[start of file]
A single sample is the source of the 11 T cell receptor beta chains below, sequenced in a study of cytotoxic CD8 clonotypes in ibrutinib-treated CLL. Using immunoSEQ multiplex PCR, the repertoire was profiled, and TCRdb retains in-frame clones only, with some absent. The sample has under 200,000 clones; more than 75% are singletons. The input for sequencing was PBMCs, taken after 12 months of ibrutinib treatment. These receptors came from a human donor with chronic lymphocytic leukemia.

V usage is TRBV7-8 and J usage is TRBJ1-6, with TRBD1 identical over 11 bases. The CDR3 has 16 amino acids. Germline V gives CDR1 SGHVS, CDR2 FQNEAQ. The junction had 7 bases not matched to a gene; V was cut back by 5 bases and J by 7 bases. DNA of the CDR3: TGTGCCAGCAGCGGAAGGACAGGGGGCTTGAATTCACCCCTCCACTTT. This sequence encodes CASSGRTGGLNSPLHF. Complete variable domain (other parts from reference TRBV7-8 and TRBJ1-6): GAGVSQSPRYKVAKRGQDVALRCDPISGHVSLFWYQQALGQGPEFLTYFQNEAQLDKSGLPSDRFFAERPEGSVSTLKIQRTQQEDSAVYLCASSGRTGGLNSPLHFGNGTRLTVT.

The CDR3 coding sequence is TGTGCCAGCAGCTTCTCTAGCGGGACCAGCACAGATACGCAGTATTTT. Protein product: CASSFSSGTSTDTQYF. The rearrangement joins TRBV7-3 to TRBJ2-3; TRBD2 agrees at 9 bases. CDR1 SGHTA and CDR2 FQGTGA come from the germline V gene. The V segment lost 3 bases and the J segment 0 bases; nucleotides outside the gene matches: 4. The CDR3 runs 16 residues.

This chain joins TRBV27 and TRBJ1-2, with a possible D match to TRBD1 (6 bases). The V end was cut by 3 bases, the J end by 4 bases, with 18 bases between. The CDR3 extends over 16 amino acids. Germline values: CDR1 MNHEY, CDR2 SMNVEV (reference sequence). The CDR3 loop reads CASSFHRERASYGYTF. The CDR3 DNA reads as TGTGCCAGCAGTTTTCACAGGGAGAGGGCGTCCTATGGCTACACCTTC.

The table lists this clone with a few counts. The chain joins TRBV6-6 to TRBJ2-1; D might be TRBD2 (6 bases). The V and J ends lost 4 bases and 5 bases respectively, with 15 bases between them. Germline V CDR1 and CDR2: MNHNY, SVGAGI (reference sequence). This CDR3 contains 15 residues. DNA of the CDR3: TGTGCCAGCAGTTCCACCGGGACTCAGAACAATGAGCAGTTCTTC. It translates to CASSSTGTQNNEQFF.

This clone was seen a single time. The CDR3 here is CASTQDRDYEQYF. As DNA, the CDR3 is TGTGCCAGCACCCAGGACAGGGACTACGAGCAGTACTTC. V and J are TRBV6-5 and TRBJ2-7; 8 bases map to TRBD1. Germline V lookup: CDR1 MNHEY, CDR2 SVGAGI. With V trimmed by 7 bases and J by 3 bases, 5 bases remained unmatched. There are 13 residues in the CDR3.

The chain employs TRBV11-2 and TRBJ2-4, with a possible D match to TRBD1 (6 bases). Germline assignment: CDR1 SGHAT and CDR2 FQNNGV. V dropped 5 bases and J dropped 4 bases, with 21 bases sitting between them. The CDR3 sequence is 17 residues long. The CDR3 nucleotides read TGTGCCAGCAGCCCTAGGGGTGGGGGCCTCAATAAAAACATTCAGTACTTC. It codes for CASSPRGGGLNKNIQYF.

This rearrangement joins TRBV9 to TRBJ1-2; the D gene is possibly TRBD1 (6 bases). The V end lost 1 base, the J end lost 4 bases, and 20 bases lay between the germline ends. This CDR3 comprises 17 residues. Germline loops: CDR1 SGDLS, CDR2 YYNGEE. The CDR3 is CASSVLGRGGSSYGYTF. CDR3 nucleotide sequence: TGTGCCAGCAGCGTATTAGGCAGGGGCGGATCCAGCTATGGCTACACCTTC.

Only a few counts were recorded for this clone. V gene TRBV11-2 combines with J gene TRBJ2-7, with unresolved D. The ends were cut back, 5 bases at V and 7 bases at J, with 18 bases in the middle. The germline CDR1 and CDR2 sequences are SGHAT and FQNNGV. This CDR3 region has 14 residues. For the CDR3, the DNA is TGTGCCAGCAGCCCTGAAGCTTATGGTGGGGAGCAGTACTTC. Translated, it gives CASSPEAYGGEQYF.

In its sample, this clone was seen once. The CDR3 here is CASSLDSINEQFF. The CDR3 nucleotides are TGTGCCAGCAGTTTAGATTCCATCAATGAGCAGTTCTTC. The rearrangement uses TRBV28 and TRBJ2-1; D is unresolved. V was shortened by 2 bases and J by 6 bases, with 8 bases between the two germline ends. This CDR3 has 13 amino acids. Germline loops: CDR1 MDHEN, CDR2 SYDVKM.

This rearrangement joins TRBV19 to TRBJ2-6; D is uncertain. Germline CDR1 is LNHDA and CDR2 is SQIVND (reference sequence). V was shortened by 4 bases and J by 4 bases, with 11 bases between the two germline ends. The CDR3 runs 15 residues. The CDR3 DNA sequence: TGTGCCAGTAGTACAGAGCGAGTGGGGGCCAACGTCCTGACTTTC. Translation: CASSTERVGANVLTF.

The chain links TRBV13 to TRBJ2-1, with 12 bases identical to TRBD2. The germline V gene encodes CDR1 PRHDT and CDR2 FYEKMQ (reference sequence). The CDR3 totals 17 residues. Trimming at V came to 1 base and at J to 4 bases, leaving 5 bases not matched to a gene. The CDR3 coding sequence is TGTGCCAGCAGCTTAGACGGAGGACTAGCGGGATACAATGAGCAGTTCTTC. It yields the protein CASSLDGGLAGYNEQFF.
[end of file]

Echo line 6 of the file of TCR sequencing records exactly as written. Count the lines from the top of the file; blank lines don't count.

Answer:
This clone was seen a single time. The CDR3 here is CASTQDRDYEQYF. As DNA, the CDR3 is TGTGCCAGCACCCAGGACAGGGACTACGAGCAGTACTTC. V and J are TRBV6-5 and TRBJ2-7; 8 bases map to TRBD1. Germline V lookup: CDR1 MNHEY, CDR2 SVGAGI. With V trimmed by 7 bases and J by 3 bases, 5 bases remained unmatched. There are 13 residues in the CDR3.